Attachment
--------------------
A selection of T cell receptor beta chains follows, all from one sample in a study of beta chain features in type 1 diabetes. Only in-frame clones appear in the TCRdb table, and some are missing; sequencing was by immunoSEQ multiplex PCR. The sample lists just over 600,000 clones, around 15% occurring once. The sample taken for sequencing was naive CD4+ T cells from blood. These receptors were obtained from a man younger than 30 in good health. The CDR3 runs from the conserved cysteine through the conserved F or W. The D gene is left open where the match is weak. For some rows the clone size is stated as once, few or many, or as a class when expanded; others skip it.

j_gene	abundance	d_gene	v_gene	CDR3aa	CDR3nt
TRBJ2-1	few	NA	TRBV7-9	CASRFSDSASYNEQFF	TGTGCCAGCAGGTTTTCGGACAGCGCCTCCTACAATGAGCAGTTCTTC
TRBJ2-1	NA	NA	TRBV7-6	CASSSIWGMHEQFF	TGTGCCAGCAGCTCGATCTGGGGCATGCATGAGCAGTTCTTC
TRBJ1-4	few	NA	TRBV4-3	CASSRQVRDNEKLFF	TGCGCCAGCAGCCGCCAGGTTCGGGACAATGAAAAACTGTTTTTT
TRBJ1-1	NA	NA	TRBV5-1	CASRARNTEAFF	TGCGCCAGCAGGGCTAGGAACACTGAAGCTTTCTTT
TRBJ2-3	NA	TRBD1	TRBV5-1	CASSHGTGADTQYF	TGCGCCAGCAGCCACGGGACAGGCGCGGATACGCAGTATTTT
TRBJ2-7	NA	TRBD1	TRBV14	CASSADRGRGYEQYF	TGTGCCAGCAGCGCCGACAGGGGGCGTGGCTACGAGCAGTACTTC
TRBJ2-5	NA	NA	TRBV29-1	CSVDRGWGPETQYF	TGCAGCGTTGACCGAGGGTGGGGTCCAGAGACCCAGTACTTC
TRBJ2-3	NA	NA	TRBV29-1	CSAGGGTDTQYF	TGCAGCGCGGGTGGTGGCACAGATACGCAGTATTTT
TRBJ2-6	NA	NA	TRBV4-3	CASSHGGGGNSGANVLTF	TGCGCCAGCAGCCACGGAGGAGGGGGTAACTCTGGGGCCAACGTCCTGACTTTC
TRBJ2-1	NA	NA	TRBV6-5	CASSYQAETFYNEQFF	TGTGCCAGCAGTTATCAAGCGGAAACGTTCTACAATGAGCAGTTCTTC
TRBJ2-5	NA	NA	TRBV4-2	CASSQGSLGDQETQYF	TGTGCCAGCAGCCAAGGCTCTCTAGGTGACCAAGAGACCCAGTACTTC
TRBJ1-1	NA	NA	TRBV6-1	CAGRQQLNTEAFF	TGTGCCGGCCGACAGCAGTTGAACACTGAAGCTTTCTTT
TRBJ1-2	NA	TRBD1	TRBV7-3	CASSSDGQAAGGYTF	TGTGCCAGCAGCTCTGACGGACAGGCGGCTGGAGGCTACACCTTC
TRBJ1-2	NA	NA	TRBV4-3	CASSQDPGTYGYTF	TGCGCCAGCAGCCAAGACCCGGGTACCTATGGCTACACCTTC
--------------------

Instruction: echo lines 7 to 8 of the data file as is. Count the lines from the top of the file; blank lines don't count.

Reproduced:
TRBJ2-3	NA	TRBD1	TRBV5-1	CASSHGTGADTQYF	TGCGCCAGCAGCCACGGGACAGGCGCGGATACGCAGTATTTT
TRBJ2-7	NA	TRBD1	TRBV14	CASSADRGRGYEQYF	TGTGCCAGCAGCGCCGACAGGGGGCGTGGCTACGAGCAGTACTTC